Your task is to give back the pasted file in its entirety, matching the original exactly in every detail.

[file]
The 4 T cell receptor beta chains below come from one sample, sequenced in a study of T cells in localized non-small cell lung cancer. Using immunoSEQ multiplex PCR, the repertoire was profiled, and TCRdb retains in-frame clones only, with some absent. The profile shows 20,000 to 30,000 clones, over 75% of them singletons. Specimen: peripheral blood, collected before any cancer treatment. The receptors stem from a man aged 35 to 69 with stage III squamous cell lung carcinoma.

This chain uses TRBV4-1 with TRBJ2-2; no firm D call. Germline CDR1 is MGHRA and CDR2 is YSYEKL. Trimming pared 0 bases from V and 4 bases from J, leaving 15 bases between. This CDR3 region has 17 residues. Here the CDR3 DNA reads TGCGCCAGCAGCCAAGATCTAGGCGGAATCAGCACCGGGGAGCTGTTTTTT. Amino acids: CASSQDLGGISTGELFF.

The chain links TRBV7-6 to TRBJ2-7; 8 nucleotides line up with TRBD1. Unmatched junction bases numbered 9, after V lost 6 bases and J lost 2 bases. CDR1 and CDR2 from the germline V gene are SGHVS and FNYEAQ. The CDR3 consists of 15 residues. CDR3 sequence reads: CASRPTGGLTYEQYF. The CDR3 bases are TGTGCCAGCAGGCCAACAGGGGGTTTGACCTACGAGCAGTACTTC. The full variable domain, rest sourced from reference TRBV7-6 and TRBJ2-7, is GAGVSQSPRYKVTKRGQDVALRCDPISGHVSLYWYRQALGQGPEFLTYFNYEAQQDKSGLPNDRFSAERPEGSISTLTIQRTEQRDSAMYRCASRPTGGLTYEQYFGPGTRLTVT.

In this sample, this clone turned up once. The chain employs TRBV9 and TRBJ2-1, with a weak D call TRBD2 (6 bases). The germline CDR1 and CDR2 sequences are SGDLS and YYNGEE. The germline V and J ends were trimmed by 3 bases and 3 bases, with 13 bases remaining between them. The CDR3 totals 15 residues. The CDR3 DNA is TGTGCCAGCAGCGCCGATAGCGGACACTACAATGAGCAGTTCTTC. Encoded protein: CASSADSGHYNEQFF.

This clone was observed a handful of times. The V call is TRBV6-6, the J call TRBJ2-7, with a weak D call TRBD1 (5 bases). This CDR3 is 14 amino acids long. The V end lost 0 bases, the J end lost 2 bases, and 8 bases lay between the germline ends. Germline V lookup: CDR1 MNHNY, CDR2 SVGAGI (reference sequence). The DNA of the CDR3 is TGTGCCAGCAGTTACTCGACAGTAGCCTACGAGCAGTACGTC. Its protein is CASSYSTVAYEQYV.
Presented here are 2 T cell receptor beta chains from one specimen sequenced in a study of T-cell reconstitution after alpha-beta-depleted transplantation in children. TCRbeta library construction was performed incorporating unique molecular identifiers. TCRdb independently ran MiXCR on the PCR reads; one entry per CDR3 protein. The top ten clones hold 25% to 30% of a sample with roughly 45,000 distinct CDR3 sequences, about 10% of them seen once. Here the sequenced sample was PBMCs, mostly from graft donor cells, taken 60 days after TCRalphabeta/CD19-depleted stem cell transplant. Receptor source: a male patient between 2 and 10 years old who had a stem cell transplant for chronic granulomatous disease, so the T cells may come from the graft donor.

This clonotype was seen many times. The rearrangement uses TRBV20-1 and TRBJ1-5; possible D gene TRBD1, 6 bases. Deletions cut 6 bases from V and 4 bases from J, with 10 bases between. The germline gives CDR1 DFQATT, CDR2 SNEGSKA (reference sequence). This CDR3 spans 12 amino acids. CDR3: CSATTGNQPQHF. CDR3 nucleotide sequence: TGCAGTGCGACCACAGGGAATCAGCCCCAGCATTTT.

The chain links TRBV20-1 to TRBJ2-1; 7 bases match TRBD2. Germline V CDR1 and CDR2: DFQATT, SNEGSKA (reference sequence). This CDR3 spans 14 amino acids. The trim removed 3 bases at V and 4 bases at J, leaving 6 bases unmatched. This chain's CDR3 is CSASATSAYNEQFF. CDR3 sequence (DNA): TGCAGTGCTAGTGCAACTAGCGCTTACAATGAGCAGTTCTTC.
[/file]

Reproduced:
The 4 T cell receptor beta chains below come from one sample, sequenced in a study of T cells in localized non-small cell lung cancer. Using immunoSEQ multiplex PCR, the repertoire was profiled, and TCRdb retains in-frame clones only, with some absent. The profile shows 20,000 to 30,000 clones, over 75% of them singletons. Specimen: peripheral blood, collected before any cancer treatment. The receptors stem from a man aged 35 to 69 with stage III squamous cell lung carcinoma.

This chain uses TRBV4-1 with TRBJ2-2; no firm D call. Germline CDR1 is MGHRA and CDR2 is YSYEKL. Trimming pared 0 bases from V and 4 bases from J, leaving 15 bases between. This CDR3 region has 17 residues. Here the CDR3 DNA reads TGCGCCAGCAGCCAAGATCTAGGCGGAATCAGCACCGGGGAGCTGTTTTTT. Amino acids: CASSQDLGGISTGELFF.

The chain links TRBV7-6 to TRBJ2-7; 8 nucleotides line up with TRBD1. Unmatched junction bases numbered 9, after V lost 6 bases and J lost 2 bases. CDR1 and CDR2 from the germline V gene are SGHVS and FNYEAQ. The CDR3 consists of 15 residues. CDR3 sequence reads: CASRPTGGLTYEQYF. The CDR3 bases are TGTGCCAGCAGGCCAACAGGGGGTTTGACCTACGAGCAGTACTTC. The full variable domain, rest sourced from reference TRBV7-6 and TRBJ2-7, is GAGVSQSPRYKVTKRGQDVALRCDPISGHVSLYWYRQALGQGPEFLTYFNYEAQQDKSGLPNDRFSAERPEGSISTLTIQRTEQRDSAMYRCASRPTGGLTYEQYFGPGTRLTVT.

In this sample, this clone turned up once. The chain employs TRBV9 and TRBJ2-1, with a weak D call TRBD2 (6 bases). The germline CDR1 and CDR2 sequences are SGDLS and YYNGEE. The germline V and J ends were trimmed by 3 bases and 3 bases, with 13 bases remaining between them. The CDR3 totals 15 residues. The CDR3 DNA is TGTGCCAGCAGCGCCGATAGCGGACACTACAATGAGCAGTTCTTC. Encoded protein: CASSADSGHYNEQFF.

This clone was observed a handful of times. The V call is TRBV6-6, the J call TRBJ2-7, with a weak D call TRBD1 (5 bases). This CDR3 is 14 amino acids long. The V end lost 0 bases, the J end lost 2 bases, and 8 bases lay between the germline ends. Germline V lookup: CDR1 MNHNY, CDR2 SVGAGI (reference sequence). The DNA of the CDR3 is TGTGCCAGCAGTTACTCGACAGTAGCCTACGAGCAGTACGTC. Its protein is CASSYSTVAYEQYV.
Presented here are 2 T cell receptor beta chains from one specimen sequenced in a study of T-cell reconstitution after alpha-beta-depleted transplantation in children. TCRbeta library construction was performed incorporating unique molecular identifiers. TCRdb independently ran MiXCR on the PCR reads; one entry per CDR3 protein. The top ten clones hold 25% to 30% of a sample with roughly 45,000 distinct CDR3 sequences, about 10% of them seen once. Here the sequenced sample was PBMCs, mostly from graft donor cells, taken 60 days after TCRalphabeta/CD19-depleted stem cell transplant. Receptor source: a male patient between 2 and 10 years old who had a stem cell transplant for chronic granulomatous disease, so the T cells may come from the graft donor.

This clonotype was seen many times. The rearrangement uses TRBV20-1 and TRBJ1-5; possible D gene TRBD1, 6 bases. Deletions cut 6 bases from V and 4 bases from J, with 10 bases between. The germline gives CDR1 DFQATT, CDR2 SNEGSKA (reference sequence). This CDR3 spans 12 amino acids. CDR3: CSATTGNQPQHF. CDR3 nucleotide sequence: TGCAGTGCGACCACAGGGAATCAGCCCCAGCATTTT.

The chain links TRBV20-1 to TRBJ2-1; 7 bases match TRBD2. Germline V CDR1 and CDR2: DFQATT, SNEGSKA (reference sequence). This CDR3 spans 14 amino acids. The trim removed 3 bases at V and 4 bases at J, leaving 6 bases unmatched. This chain's CDR3 is CSASATSAYNEQFF. CDR3 sequence (DNA): TGCAGTGCTAGTGCAACTAGCGCTTACAATGAGCAGTTCTTC.